With both Carpenter and the Cardinals on historic runs, how could Cardinal Nation not buy into “Rally Salsa?” Just as in years past, all kinds of merchandise began popping up. T-shirt companies began printing shirts with the popular Twitter hashtag, “It’s Gotta Be The Salsa,” on them. Local St. Louis grocer, Schnucks, even partnered with Carpenter to sell his “secret salsa” exclusively at their stores. Carpenter was unstoppable, the Cardinals seemed invincible, nothing could go wrong right?

Unfortunately, just like the year before, the Cardinals fell short of the playoffs. Despite one of the best records in the MLB after the All-Star break, the Cardinals finished an electrifying second half of the season 7.5 games out of first place in the N.L. Central and two games back of the N.L. second wild card spot. How could this have happened? We had rally salsa and one of the best players in the entire National League. It seemed that yet again, Cardinal Nation had been let down. They invested in the shirts, bobbleheads and even the tubs of “secret salsa.” and for what? Another season of disappointment. Are we as fans being scammed out of our money time and time again?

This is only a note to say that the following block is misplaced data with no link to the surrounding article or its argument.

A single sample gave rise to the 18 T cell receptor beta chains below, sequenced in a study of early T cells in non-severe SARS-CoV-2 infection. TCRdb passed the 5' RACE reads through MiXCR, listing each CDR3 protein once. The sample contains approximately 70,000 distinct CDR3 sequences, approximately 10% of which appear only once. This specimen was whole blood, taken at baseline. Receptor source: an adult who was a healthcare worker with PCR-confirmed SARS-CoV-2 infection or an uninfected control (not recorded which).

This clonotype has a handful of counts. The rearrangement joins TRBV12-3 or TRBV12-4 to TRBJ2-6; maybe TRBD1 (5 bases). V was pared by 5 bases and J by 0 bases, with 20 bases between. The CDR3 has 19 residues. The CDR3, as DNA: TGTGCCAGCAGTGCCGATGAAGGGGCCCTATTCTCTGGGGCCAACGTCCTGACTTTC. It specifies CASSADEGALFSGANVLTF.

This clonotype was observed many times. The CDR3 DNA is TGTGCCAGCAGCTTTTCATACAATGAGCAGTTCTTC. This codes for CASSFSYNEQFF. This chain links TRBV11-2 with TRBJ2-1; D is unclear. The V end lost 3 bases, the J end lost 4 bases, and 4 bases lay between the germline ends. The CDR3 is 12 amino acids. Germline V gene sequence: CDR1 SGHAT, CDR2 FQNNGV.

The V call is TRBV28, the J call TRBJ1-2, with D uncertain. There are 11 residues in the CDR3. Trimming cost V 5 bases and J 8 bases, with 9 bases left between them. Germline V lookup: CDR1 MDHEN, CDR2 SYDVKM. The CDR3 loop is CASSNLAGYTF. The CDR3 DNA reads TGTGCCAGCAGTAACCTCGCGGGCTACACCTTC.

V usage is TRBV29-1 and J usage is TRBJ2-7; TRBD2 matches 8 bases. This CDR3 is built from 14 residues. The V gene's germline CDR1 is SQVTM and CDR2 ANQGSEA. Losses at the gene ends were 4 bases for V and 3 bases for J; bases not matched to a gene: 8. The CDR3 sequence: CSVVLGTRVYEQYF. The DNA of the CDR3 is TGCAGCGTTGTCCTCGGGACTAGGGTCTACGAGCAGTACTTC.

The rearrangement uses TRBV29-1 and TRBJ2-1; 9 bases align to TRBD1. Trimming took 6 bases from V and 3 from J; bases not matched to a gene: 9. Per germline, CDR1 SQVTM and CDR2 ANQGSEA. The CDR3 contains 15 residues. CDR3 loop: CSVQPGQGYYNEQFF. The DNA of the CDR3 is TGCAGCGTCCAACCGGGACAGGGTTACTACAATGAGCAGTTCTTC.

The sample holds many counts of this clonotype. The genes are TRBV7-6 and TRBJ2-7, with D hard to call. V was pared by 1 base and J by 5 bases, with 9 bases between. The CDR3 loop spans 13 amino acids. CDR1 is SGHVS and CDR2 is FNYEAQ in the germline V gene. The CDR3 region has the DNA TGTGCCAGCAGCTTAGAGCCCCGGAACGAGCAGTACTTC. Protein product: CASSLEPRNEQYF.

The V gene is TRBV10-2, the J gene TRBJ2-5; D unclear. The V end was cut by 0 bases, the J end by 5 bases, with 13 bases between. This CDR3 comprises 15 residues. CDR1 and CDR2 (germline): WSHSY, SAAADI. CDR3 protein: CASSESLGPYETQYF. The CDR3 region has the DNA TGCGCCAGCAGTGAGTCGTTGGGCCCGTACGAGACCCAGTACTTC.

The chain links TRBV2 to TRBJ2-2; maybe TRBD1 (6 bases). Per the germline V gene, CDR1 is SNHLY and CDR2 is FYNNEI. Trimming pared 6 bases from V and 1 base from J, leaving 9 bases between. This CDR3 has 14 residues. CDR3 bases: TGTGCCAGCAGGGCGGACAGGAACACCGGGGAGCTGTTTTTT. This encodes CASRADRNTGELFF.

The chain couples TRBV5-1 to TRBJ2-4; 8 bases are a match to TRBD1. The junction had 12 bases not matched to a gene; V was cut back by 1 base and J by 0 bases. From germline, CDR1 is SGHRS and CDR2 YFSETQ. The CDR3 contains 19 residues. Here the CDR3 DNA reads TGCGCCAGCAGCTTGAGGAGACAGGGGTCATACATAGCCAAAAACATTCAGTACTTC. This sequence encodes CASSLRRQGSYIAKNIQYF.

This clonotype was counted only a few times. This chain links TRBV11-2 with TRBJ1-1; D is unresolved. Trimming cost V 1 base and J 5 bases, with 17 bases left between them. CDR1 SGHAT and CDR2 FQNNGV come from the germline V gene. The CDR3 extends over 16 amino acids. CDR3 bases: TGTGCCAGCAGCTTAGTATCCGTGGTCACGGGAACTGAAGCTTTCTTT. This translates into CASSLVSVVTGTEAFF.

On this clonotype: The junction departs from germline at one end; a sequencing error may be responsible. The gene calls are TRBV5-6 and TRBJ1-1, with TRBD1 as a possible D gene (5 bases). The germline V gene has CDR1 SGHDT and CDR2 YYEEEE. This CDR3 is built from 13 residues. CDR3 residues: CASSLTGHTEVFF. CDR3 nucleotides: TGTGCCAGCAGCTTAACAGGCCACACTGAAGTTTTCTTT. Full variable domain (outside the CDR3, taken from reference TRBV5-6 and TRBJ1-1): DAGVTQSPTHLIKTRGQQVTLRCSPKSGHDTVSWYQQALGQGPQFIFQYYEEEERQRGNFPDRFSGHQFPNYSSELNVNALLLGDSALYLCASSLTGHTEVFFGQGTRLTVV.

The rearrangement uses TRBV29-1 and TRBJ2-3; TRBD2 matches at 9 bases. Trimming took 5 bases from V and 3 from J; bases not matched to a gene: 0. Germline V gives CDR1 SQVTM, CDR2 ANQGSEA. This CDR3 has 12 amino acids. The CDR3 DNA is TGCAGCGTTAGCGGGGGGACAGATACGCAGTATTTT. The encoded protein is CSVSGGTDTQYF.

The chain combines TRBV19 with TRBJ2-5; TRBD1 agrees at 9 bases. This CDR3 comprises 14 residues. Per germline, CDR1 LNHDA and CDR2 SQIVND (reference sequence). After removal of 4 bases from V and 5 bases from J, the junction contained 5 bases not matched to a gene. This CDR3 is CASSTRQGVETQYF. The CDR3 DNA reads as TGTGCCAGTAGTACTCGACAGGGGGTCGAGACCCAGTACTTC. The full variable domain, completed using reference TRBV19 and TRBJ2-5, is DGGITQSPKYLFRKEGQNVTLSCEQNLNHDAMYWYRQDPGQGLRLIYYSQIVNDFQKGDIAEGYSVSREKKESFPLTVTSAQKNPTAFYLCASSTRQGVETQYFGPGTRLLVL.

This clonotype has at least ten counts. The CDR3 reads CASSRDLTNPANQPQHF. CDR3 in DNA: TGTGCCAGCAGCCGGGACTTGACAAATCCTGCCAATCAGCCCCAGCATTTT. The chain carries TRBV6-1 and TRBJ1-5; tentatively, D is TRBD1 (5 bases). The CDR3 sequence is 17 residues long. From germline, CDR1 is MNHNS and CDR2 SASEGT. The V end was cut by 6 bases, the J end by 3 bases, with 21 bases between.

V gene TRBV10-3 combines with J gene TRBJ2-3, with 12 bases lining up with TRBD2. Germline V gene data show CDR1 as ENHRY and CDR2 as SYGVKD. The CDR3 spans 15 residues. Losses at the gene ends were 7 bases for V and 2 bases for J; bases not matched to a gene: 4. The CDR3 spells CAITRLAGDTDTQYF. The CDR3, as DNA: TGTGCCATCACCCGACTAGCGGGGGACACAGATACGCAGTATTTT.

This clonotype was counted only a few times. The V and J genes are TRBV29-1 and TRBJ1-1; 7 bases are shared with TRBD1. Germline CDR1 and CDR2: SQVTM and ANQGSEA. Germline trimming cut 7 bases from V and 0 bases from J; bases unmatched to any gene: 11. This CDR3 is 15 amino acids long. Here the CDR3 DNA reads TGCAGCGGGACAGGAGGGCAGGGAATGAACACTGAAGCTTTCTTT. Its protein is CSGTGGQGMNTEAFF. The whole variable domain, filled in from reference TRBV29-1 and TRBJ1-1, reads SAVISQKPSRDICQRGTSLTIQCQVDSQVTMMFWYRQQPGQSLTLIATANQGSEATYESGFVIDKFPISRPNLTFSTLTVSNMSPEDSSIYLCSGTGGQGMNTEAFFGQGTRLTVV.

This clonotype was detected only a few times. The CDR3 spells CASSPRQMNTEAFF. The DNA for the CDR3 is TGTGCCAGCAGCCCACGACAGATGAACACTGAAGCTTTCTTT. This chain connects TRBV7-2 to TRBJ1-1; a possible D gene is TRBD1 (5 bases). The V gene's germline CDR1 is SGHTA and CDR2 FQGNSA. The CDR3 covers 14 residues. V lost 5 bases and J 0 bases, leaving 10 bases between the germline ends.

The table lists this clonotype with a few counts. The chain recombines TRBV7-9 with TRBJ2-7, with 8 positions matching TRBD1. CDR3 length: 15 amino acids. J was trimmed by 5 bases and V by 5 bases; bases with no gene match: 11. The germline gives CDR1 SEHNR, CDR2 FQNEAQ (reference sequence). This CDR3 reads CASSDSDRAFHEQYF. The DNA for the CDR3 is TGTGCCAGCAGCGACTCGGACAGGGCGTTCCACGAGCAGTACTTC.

Throughout history, there are dozens of examples of good luck charms and routines, anything to fuel the power of positive thinking and belief in yourself and your potential. Does a rabbit’s foot bring luck? How about capturing a leprechaun? Does wearing your baseball hat inside out really spur your team on to victory? Probably not, but if the improbable appearance of a squirrel or a cat and a happenstance run of good luck after a discouraging season spurs on a team and the St. Louis economy, who’s to argue? Are we so cynical that we are unable to enjoy the moment because we believe we have been scammed and taken advantage of? Not me, if it makes my home team believe in themselves and play baseball that is good enough to keep my hopes alive clear until the second to the last game of the season. I’ll wear my ‘Rally Squirrel’ shirt and eat some ‘secret salsa’ to keep me warm through the winter as I wait for spring training to begin in February. Who knows, I might even adopt a cat. Just kidding, I’m allergic to cats.